Last weekend I attended the March for Racial Justice in DC.
I left my family at home to go to synagogue on Yom Kippur and I drove to DC, to listen, learn and stand up for Black women and people of color. The March for Black Women rally left me inspired and in awe.
I tweeted that day that I have honestly never been to a rally where each and every speaker was brilliant, every word was on point and engaging. Also there were drums and there was a prayer, an intention at the end of the rally, that was so inclusive and unifying but resonated personally. I want to thank the march organizers again, for bringing activists who represent those most disenfranchised communities, instead of politicians who want to talk about themselves, or stuffy academics who speak in theory. You must take the time to listen to these queens preach. Here’s a link to the video.
My impression as a white women at the marches and rallies that weekend (I went the following day to the March for Racial Justice in NY with my husband, my son and my mother), is that a lot of well meaning white folks showed up and got educated. Going to rallies, listening, reading, opening our eyes to the reality of racism around us every day- is a first step. Now we need to follow through with action.
I spent the day in awe of the strength and in touch with the truth but I still left unsure what actions I could take to create change.
The power that white supremacy has over America is overwhelming. The struggle is so seeped in racist systems that I do not see how we untie this knot. But we must. So I just started by putting one foot in front of the other.
The first thing I did when I got home was to join the fight to close Rikers Island, New York City’s main jail complex, that has produced insurmountable evidence of torture, mistreatment, and human rights violations. 85% of inmates in Rikers have yet to be convicted. As in the country that claims “innocent until proven guilty” has people in one of the worst jails, known for abuse and neglect of inmates, thrown in solitary confinement for days on end, just because they can’t make bail. Mayor De Blasio has proposed shutting down Rikers within 10 years, and ten more years of torture en mass in the middle of NYC is simply unconscionable.
I also signed up to canvass for the candidate that Planned Parenthood NJ endorsed for the upcoming gubernatorial election. Phil Murphy is another white man but he supports women’s choice and healthcare coverage and legalizing marijuana. When the GOP repeals women’s healthcare coverage (like they did last week) first women hurt most are the most vulnerable. Legalizing marijuana has important links to prison reform- ending the senseless arrests of people peddling weed and attaching legislation for releasing those imprisoned for marijuana charges. I also began to follow and see how I can support women of color running for office in my area. I am still reading and learning about all this, but it seems that getting involved locally is an accessible way to effect change.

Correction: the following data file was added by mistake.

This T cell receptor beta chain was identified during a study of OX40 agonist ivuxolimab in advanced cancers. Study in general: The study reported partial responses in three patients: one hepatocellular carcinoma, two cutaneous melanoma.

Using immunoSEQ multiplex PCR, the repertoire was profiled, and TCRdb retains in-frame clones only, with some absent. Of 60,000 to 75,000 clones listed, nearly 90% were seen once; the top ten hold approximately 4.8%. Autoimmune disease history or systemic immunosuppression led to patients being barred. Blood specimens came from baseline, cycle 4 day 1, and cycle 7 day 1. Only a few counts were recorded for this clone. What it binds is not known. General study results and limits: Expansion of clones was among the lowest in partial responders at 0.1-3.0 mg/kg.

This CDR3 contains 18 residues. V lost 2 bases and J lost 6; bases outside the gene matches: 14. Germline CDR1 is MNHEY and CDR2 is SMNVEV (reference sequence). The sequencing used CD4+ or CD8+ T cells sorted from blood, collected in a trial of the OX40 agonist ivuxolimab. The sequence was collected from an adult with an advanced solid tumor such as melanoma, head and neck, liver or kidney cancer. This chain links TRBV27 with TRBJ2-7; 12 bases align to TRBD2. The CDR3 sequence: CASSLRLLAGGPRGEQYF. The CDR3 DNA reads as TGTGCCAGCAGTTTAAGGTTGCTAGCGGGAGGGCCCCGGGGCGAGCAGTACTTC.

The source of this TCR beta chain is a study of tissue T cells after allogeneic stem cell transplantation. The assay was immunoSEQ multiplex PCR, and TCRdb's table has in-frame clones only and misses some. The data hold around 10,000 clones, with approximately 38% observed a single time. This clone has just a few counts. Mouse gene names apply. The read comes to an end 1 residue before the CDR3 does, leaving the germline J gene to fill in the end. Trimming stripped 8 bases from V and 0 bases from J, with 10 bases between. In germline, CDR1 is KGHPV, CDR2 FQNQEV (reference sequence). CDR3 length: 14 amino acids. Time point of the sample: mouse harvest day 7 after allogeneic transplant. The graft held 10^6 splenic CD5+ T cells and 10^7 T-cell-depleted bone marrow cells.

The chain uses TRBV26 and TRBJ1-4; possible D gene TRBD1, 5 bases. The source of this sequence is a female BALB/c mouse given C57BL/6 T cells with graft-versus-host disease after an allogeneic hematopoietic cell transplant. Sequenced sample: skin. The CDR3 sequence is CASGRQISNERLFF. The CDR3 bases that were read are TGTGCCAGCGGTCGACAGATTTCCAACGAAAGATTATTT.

The biggest impact of my weekend spent “praying with my feet” on Yom Kippur? I have had long, significant conversations with groups of white people about racism, and the things I learned at the March for Racial Justice. I can estimate that in one week I was asked about my weekend 15 times and at least half of those times there were 5-10 people engaged in the conversation. At each of my holiday meals, sitting around the table with white Jews, I was asked about what I saw and heard at the marches. Each long conversation addressed important issues— rampant sexual assault of black women and girls, segregation in education, mass incarceration, the racist negligence of our American brothers and sisters in Puerto Rico. I have always been the radical activist in my family and community- and now that the racists have been let out from under their rocks by the Trump administration, white people are asking me questions. Better late than never. We have to work together to dismantle white supremacy.
The last thing I want to share from the March for Racial Justice is a list of the speakers who blew my mind that day at the M4BW rally. Read their work, find them online and SUPPORT THEM:
Sevonna Brown was Mistress of Ceremony
Farah Tanis, National Co-Chair, M4BW, also check out and support Black Women’s Blueprint
Monica Raye Simpson, National Co-Chair, M4BW and Sister Song
Bre Ann Campbell, National Co-Chairs, M4BW
Gina Belafonte, activist and co-director of Sankofa
Opal Tometi, Co-Founder of #BlackLivesMatter, Executive Director, Black Alliance for Just Immigration
Fatima Gross Graves, CEO, National Women’s Law Center
Teresa Younger, President and CEO, Ms. Foundation for Women
Michaela Angela Davis, writer and activist, Creator, MAD FREE conversation project
Elle Hearns, The Marsha P. Johnson Institute
Charlene Carruthers, National Co-Chairs, M4BW
Dorcas Davis, March for Racial Justice
Keri Gray, Intersectionality & Youth Programming Designer
Ericka Hart, cancer-warrior, activist, and sexuality educator
Mariposa Fernandez, Puerto Rican/Afro Caribe/a Poet, Activist, Vida Afrolatina
Ntozake Shange, Award Winning Black Feminist Playwright and Poet